Set just on the cusp of the upcoming 20th century, Lark Rise embodies all that is beautiful in its small-town stories and wind-tossed harvest fields. It's a BBC adaptation of a book I hope to read someday. There are many beautiful points; many tear-jerking moments. But one of the beautiful plot lines in Season 4 is Gabriel Cochrane's character arc. 

Gabriel Cochrane comes to Candleford after having his father's foundry confiscated for debts that he cannot pay. He is devastated by the loss of his young wife. And as he tries to make a new life in Candleford, he often rubs Dorcas the wrong way because of his loveless-ness. 

Gabriel believes he can only love one thing. When his wife was alive, he loved her so much he betrayed his financial stability and his word to please her. Now that she is gone, he thinks that he is no longer able to love people. So he throws himself into his work and loves that, to the inconvenience of other people's schedules and impatience towards a little boy who looks up to him. 

Dorcas finally confronts him. 
"Love is not a selfish need; not a hunger that must always be fed. Love should not exclude. It should make our lives broader; our hearts wider. What kind of love is it that would lock us away from those around us?" -Season 4, Episode 4
This is truth. Gabriel's love is really warped love. Warped love gathers about it the people and objects of its possession like treasured idols, refusing to expand or allow them to expand. Warped love is willing to allow other people to suffer for the sake of the comfort of one. Or even allowing the one to suffer for the sake of the comfort of the many. Warped love sets up barriers and comfort zones and walls.

But if you dive into Scripture, you see a different picture of love entirely. God inextricably links love for him with love for his people (1 John 4:21). We're called to love the body. To love the unlovable. To love even in a way that sacrifices some of our lesser loves on occasion (Romans 14). Christian love does not shut its heart. Doesn't sees someone approaching the table and say, "I have no room for you." Doesn't say, "My world is complete. I don't need any more people."

"I don't need." Surely a warning sign.

When I love only within my little exclusive circle, like Gabriel Cochrane, then I am actively showing hate to those I refuse to let in. Warped love has borders. As Dorcas says, passion has borders. Love is something else entirely. Love is not collecting people who contribute only to my praise. Not talking only to those who share my exclusive little hobbies and areas of excitement. Not solely fellowshipping with my select gathering. Not using people's goodwill just to forward my own ambitions. Love is extending the love of God to all whom God brings to me....a broader, wider love as described on the lips of a wise postmistress.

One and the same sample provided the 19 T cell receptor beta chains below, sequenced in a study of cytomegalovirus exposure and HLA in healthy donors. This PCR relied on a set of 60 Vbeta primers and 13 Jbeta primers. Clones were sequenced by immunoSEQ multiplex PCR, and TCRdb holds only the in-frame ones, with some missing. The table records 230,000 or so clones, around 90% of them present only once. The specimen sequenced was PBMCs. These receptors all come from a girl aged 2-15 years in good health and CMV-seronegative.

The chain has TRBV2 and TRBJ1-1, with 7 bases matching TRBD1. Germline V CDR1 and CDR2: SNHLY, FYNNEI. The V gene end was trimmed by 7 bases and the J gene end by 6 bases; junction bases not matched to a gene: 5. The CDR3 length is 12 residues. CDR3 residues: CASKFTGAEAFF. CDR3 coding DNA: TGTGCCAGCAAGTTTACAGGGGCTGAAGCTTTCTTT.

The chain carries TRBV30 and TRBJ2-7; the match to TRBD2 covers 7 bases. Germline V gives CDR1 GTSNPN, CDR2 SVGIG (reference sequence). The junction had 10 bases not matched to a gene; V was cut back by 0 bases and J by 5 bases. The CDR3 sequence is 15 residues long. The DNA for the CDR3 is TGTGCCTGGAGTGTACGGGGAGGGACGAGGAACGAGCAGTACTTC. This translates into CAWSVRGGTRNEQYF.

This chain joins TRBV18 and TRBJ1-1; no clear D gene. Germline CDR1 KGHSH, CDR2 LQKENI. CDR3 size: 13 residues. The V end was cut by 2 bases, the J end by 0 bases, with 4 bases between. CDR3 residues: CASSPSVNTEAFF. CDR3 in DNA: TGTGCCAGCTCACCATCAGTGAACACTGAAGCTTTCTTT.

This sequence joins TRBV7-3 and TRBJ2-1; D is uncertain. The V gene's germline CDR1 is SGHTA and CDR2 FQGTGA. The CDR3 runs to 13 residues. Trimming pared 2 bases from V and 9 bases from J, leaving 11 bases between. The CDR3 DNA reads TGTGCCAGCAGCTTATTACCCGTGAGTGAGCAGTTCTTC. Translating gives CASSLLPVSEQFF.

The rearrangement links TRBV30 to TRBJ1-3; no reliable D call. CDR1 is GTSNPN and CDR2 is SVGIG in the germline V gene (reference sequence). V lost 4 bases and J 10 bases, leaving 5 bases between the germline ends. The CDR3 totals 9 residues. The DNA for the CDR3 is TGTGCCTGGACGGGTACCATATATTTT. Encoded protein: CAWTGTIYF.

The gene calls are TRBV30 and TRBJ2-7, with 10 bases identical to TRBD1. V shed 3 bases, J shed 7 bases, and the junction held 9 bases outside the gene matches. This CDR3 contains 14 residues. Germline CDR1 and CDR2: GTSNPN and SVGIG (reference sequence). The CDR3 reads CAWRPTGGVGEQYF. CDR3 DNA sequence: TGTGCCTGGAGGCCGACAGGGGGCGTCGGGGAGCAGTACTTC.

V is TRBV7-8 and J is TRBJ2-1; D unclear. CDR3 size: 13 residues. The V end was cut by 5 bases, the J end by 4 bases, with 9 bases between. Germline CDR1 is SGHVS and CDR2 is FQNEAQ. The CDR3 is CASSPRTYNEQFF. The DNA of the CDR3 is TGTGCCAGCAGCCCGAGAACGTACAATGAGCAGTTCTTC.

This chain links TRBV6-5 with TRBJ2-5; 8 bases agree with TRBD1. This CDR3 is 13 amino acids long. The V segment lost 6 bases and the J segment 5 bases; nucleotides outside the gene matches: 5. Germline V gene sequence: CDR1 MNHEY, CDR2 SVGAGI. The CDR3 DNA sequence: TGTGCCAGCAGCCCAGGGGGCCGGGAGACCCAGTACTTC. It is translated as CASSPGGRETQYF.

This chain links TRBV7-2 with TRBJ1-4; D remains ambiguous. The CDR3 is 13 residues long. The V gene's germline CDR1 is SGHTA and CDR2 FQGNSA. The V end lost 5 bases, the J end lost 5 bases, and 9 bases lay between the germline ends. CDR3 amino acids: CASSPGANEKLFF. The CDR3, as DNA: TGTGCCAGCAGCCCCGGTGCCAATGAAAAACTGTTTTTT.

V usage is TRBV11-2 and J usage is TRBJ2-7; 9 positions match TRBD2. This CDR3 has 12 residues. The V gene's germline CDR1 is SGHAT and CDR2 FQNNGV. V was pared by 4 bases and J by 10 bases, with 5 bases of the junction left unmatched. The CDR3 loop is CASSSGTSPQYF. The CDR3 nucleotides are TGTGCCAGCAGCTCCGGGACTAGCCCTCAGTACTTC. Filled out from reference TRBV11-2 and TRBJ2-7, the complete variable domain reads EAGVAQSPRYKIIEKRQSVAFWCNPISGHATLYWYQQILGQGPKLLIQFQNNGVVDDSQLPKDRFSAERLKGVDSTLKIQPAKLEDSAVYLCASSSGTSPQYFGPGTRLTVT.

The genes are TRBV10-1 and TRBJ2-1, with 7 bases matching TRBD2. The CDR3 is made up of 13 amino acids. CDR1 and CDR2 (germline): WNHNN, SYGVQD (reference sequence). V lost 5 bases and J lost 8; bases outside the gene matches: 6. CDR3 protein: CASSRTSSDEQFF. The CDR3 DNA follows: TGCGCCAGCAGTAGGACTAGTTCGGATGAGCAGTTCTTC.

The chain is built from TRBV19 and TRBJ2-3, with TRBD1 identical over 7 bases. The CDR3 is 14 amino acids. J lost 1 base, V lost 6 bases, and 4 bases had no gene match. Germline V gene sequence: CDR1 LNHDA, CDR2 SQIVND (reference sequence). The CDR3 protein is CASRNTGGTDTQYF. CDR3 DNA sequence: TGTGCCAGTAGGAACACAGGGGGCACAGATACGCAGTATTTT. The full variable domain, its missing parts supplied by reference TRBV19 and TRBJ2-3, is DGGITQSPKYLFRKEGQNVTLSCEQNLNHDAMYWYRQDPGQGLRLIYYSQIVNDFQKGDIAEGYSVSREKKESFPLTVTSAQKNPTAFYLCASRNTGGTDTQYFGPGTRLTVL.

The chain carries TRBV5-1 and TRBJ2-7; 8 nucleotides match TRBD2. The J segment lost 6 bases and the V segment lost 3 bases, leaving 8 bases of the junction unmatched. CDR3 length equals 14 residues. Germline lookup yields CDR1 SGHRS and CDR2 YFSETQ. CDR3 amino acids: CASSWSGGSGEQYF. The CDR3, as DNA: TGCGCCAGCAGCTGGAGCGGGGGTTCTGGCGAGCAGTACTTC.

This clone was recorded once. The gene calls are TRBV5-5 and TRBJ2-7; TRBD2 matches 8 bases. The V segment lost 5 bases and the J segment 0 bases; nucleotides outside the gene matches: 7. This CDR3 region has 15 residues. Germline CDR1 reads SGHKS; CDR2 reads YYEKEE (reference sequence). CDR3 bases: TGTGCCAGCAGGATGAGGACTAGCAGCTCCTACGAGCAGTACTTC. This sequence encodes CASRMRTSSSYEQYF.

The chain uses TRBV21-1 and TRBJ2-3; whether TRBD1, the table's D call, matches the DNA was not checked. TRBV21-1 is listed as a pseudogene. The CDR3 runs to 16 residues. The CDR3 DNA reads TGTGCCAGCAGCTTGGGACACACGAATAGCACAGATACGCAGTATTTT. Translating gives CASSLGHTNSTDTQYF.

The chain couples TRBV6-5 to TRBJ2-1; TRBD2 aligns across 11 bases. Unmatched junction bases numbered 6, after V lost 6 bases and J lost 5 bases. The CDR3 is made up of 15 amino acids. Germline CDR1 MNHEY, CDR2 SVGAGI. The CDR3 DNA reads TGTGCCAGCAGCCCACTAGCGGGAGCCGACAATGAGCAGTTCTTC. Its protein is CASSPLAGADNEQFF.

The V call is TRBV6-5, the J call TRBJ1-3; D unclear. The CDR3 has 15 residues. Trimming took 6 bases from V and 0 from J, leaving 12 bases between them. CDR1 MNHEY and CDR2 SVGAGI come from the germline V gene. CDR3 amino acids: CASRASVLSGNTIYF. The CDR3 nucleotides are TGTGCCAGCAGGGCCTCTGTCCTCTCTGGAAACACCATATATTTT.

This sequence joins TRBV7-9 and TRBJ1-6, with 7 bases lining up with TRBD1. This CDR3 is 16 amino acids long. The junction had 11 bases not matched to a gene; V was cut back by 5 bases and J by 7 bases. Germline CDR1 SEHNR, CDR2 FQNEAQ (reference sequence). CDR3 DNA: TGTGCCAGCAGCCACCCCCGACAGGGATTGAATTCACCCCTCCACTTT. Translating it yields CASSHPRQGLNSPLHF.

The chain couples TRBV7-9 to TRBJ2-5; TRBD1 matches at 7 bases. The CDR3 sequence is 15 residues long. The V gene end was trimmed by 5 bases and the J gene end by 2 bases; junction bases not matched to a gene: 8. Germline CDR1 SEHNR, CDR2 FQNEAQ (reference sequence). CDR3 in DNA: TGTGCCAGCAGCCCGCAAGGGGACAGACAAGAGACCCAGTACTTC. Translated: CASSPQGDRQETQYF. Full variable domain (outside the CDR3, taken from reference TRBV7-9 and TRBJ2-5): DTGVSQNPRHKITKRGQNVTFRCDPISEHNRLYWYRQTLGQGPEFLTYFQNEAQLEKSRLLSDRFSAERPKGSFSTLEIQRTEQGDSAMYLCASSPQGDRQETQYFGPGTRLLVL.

So Gabrial Cochrane, just because he cannot love one person, learns to show love to others. A little boy with his tempestulator. An employer who shows kindness to him again and again. His world expands. And an already endearing character is all the better for it. 

Would you add thoughts to this? I'd love to have my perspective expanded. 

Also, 3 reviews left on Amazon releases the first snippets of the War of Loyalties sequel! Have a favorite character? Criticisms? Overall impressions? (Honest reviews are the best!)

Tuesday, April 10, 2018

Sleeping Beauty and Humble Self

via Pixabay

She was sitting in a rocking chair near the window, I perched on a bed next to her, when her friend handed us warm mugs of creamy hot cocoa.

"Don't fall in there and drown," she teased.

We live half a world apart. That afternoon we had perhaps two hours of a grey November day before the road called our family home to Michigan again.

Two years before, Suzannah stumbled across My Lady Bibliophile through a comment on Jasmine Baucham's pre-marriage blog. (You can now find Jasmine Holmes writing excellent stuff here.) I think it was one of the only comments I've made, which always points me to the beauty and unpredictability of the ways God calls friends together. We exchanged occasional emails; sometime later Suzannah asked me to beta read a novel she was working on: Pendragon's Heir.

Humble self is at your service.

I've been doing it on a Watsonian level ever since. I read Ten Thousand Thorns last summer, spending Saturday mornings with Clouded Sky and Iron Maiden at the breakfast table. (Yes, I was eating alone.) For those of you who don't know, these two smol precious beings are found in a lusciously artistic retelling of Sleeping Beauty set in China with martial arts.

via Goodreads 
what are we waiting for, schuyler? send us to amazon.